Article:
by means of thought is unable to get to its end before reaching a form
whose necessity exists only as a potency, and this potency has our
transforming action, determined as an action that has needed to follow all
this path to become a conscious action, as its necessary form of realizing
itself. That is, it is unable to get to its end until our action can
discover its own concrete form of conscious action, i.e., can discover
itself, as the necessary concrete form of the realization of the real
potencies at stake. Due to this form of its method, the ideal reproduction
of reality is determined as _dialectical cognition_.

Why is it that this dialectical cognition is not the general form of
science today?

e) The historical specificity of the logical representation

We have already seen the historical specificity of the development of the
reproduction of real forms in thought as the necessary concrete form in
which the conscious regulation of the proletariat's revolutionary action
takes shape. But what about the historical specificity of the logical
representation of real forms?

Capital's necessity concerning scientific cognition faces a contradiction.
To increase relative surplus-value, capital is compelled to submit all
production and consumption to science. Nevertheless, insofar as scientific
cognition is a concrete form of capital's simple necessity to valorize
itself, science has no way of overcoming the alienation of human
consciousness in capital. _Scientific theory is this contradiction solved_.
Scientific theory represents real concatenations considering the forms
where the necessity is already realized - concrete forms - as if they were
not, at the same time, forms that carry in themselves a necessity to be
realized - abstract forms. It thus puts the real forms as forms unable to
move by themselves. From this point of view, only an external relation fits
between them. It is here that _logic_ comes in.

Placed as being incapable of moving by themselves, the real forms are
represented as forms that affirm themselves through the appearance of being
abstract immediate affirmations. This appearance really corresponds to the
self-affirming by means of the negation of self-negation- i.e., to the real
quantitative determination, abstractly considered. The logic of scientific
theory is, by nature, the logic that genuinely belongs to mathematics. Of
course, to be used to structure the representation of qualitatively
different forms in general, it must be emptied of the specificity it gets
from the specificity of its object, i.e., the specificity of the
quantitative determination. Consequently, scientific theory represents it
as _formal_ logic. Based on this logic, it represents the real abstract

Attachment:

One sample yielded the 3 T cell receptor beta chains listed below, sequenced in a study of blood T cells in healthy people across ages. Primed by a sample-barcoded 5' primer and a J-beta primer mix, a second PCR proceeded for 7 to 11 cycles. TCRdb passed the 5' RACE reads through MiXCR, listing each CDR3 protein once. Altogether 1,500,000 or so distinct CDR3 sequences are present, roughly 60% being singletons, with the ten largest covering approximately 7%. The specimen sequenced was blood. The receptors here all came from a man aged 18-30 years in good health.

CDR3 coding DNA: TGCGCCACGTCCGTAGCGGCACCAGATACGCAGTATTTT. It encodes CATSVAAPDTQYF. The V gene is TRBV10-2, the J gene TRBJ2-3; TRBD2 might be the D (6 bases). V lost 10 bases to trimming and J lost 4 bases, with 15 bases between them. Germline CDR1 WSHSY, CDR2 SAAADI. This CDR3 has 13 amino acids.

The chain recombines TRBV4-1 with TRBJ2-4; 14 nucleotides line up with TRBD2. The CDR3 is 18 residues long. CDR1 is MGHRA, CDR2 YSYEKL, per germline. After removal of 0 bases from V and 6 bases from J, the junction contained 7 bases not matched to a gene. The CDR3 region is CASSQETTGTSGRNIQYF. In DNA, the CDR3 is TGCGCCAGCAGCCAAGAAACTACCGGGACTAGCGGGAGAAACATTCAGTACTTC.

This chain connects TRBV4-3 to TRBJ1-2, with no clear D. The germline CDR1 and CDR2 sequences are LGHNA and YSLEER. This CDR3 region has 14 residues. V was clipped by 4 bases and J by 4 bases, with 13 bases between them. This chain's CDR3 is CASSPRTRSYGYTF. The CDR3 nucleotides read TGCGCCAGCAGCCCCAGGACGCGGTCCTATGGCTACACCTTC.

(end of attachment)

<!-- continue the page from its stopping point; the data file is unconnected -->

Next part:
determinations by the relations of measure of their concrete forms. This
representation allows the conscious regulation of action upon real forms:
although the real necessity at stake is not truly known, it is possible to
act upon the magnitude of the real forms, transforming their quantity until
making it correspond to that of a qualitatively different form, thus
transforming their quality itself.

But what about _dialectic materialist_ logic?

Dialectic materialist logic does nothing but to take the same abstract
immediate affirmation as the simplest form of real affirmation. Its only
specificity arises from representing each of these affirmations as
necessarily being united to another one of its same nature, which appears
to be opposed to it. That is to say, the simplest real determination, the
self-affirming by means of self-negation, is represented as an external
abstract relation between opposites. From which, the formulation of
dialectical logic can only get to generically enunciate its specificity.
Beyond this point, it has no substance left other than the one of the
formal logic it carries in itself. So, when it attempts to face any
concrete question it immediately ends up reduced to this logic.

Nevertheless, it suffices with that generic enunciation to represent the
historical necessity of capital to annihilate itself in its own development
and into the conscious regulation of human life, through the conscious
revolutionary action of the proletariat (and therefore, through an action
that needs to cognize itself as what it is, not an abstract expression of
free consciousness, but the alienated consciousness that negates itself as
such, the negation of the negation of free consciousness) as an abstractly
free action that externally opposes itself by itself to capital. As far as
this action stops the cognition of its necessity at its own appearance, it
cannot rule itself by accounting for its own necessity in its integrity,
and therefore, it is actually determined not as the conscious action in
which the construction of communism/socialism needs to take concrete shape,
but as an action impotent in itself to develop the general social relation
beyond the limits of the production and appropriation of surplus-value.

I hope that Jerry (and, of course, anyone else interested in it) will
critically reply this post by following my developments step by step and
pointing out the concrete points in which his own findings disagree with
mine. And I only _hope_ it because, as I said, I face the Marxism list as
_a_ (nb, very far from _the_) proper place for the political struggle in
which the development of science as the concrete form of conscious
revolutionary action can take shape, but contrary to what Jerry supposes I
"must feel," I do not assume "that we all use (or try to use) a scientific
method in our discourse" here. And, yet, since conscious revolutionary
action needs of scientific method to be such, why should we take any
attempt to discuss about scientific method that is not based itself on a
scientific method as something just given by nature ("the nature of the
list"), and not as a form of the present-day alienation of human
consciousness we need to overcome? It happens that I do not use "very
abstract concepts." What I do is to follow the real determinations into
their necessary concrete forms.

Juan Inigo
jinigo at inscri.org.ar